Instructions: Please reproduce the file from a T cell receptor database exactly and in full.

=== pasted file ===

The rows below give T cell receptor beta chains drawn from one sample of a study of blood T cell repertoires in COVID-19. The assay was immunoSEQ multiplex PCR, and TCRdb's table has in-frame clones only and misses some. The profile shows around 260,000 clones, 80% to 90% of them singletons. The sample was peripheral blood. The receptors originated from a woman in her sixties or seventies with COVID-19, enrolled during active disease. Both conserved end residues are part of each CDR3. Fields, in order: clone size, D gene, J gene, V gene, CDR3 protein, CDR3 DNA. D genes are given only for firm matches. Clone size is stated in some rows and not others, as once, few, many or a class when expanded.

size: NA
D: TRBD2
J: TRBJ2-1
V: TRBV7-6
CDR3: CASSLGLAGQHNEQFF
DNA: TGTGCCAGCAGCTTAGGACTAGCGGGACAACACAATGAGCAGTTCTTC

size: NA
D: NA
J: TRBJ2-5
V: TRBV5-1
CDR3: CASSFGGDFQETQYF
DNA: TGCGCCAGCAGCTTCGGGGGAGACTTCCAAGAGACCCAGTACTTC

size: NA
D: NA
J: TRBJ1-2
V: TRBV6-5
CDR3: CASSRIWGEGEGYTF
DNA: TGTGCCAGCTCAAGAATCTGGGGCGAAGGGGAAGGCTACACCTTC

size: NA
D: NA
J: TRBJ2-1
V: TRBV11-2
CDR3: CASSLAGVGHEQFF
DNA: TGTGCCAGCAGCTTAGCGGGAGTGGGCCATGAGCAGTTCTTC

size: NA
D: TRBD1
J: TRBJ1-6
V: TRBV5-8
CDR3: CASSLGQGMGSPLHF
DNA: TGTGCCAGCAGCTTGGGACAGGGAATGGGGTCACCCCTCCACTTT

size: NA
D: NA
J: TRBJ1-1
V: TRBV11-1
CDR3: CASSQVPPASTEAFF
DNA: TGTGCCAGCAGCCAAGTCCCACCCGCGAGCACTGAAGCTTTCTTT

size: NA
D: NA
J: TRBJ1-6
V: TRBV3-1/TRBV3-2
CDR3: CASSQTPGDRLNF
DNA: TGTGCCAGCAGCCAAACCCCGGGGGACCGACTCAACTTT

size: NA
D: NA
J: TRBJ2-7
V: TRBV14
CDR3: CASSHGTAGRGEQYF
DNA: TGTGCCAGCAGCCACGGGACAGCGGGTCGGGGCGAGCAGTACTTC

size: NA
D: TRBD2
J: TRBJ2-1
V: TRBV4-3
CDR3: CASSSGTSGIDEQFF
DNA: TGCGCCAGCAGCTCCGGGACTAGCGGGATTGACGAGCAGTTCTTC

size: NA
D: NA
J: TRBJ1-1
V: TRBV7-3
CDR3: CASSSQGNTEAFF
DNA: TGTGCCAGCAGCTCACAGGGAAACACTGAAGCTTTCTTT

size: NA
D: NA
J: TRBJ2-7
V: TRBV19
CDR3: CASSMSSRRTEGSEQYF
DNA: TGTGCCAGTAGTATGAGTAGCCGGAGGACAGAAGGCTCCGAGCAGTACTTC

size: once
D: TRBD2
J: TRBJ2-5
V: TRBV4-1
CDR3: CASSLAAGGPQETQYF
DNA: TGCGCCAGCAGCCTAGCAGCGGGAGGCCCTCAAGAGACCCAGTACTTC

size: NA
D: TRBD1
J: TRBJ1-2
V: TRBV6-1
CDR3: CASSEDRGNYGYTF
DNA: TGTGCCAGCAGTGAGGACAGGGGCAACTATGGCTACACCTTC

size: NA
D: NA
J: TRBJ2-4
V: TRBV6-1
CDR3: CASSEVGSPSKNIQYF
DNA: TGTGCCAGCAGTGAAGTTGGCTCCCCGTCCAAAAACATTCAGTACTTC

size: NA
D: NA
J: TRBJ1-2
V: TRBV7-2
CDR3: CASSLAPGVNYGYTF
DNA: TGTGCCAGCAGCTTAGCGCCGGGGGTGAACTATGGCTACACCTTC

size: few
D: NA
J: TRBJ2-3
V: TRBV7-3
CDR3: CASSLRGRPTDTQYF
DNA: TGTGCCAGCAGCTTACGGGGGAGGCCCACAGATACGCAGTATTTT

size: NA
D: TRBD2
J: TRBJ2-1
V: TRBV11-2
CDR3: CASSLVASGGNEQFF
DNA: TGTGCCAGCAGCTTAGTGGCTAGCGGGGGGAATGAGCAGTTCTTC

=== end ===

The rows below give T cell receptor beta chains drawn from one sample of a study of blood T cell repertoires in COVID-19. The assay was immunoSEQ multiplex PCR, and TCRdb's table has in-frame clones only and misses some. The profile shows around 260,000 clones, 80% to 90% of them singletons. The sample was peripheral blood. The receptors originated from a woman in her sixties or seventies with COVID-19, enrolled during active disease. Both conserved end residues are part of each CDR3. Fields, in order: clone size, D gene, J gene, V gene, CDR3 protein, CDR3 DNA. D genes are given only for firm matches. Clone size is stated in some rows and not others, as once, few, many or a class when expanded.

size: NA
D: TRBD2
J: TRBJ2-1
V: TRBV7-6
CDR3: CASSLGLAGQHNEQFF
DNA: TGTGCCAGCAGCTTAGGACTAGCGGGACAACACAATGAGCAGTTCTTC

size: NA
D: NA
J: TRBJ2-5
V: TRBV5-1
CDR3: CASSFGGDFQETQYF
DNA: TGCGCCAGCAGCTTCGGGGGAGACTTCCAAGAGACCCAGTACTTC

size: NA
D: NA
J: TRBJ1-2
V: TRBV6-5
CDR3: CASSRIWGEGEGYTF
DNA: TGTGCCAGCTCAAGAATCTGGGGCGAAGGGGAAGGCTACACCTTC

size: NA
D: NA
J: TRBJ2-1
V: TRBV11-2
CDR3: CASSLAGVGHEQFF
DNA: TGTGCCAGCAGCTTAGCGGGAGTGGGCCATGAGCAGTTCTTC

size: NA
D: TRBD1
J: TRBJ1-6
V: TRBV5-8
CDR3: CASSLGQGMGSPLHF
DNA: TGTGCCAGCAGCTTGGGACAGGGAATGGGGTCACCCCTCCACTTT

size: NA
D: NA
J: TRBJ1-1
V: TRBV11-1
CDR3: CASSQVPPASTEAFF
DNA: TGTGCCAGCAGCCAAGTCCCACCCGCGAGCACTGAAGCTTTCTTT

size: NA
D: NA
J: TRBJ1-6
V: TRBV3-1/TRBV3-2
CDR3: CASSQTPGDRLNF
DNA: TGTGCCAGCAGCCAAACCCCGGGGGACCGACTCAACTTT

size: NA
D: NA
J: TRBJ2-7
V: TRBV14
CDR3: CASSHGTAGRGEQYF
DNA: TGTGCCAGCAGCCACGGGACAGCGGGTCGGGGCGAGCAGTACTTC

size: NA
D: TRBD2
J: TRBJ2-1
V: TRBV4-3
CDR3: CASSSGTSGIDEQFF
DNA: TGCGCCAGCAGCTCCGGGACTAGCGGGATTGACGAGCAGTTCTTC

size: NA
D: NA
J: TRBJ1-1
V: TRBV7-3
CDR3: CASSSQGNTEAFF
DNA: TGTGCCAGCAGCTCACAGGGAAACACTGAAGCTTTCTTT

size: NA
D: NA
J: TRBJ2-7
V: TRBV19
CDR3: CASSMSSRRTEGSEQYF
DNA: TGTGCCAGTAGTATGAGTAGCCGGAGGACAGAAGGCTCCGAGCAGTACTTC

size: once
D: TRBD2
J: TRBJ2-5
V: TRBV4-1
CDR3: CASSLAAGGPQETQYF
DNA: TGCGCCAGCAGCCTAGCAGCGGGAGGCCCTCAAGAGACCCAGTACTTC

size: NA
D: TRBD1
J: TRBJ1-2
V: TRBV6-1
CDR3: CASSEDRGNYGYTF
DNA: TGTGCCAGCAGTGAGGACAGGGGCAACTATGGCTACACCTTC

size: NA
D: NA
J: TRBJ2-4
V: TRBV6-1
CDR3: CASSEVGSPSKNIQYF
DNA: TGTGCCAGCAGTGAAGTTGGCTCCCCGTCCAAAAACATTCAGTACTTC

size: NA
D: NA
J: TRBJ1-2
V: TRBV7-2
CDR3: CASSLAPGVNYGYTF
DNA: TGTGCCAGCAGCTTAGCGCCGGGGGTGAACTATGGCTACACCTTC

size: few
D: NA
J: TRBJ2-3
V: TRBV7-3
CDR3: CASSLRGRPTDTQYF
DNA: TGTGCCAGCAGCTTACGGGGGAGGCCCACAGATACGCAGTATTTT

size: NA
D: TRBD2
J: TRBJ2-1
V: TRBV11-2
CDR3: CASSLVASGGNEQFF
DNA: TGTGCCAGCAGCTTAGTGGCTAGCGGGGGGAATGAGCAGTTCTTC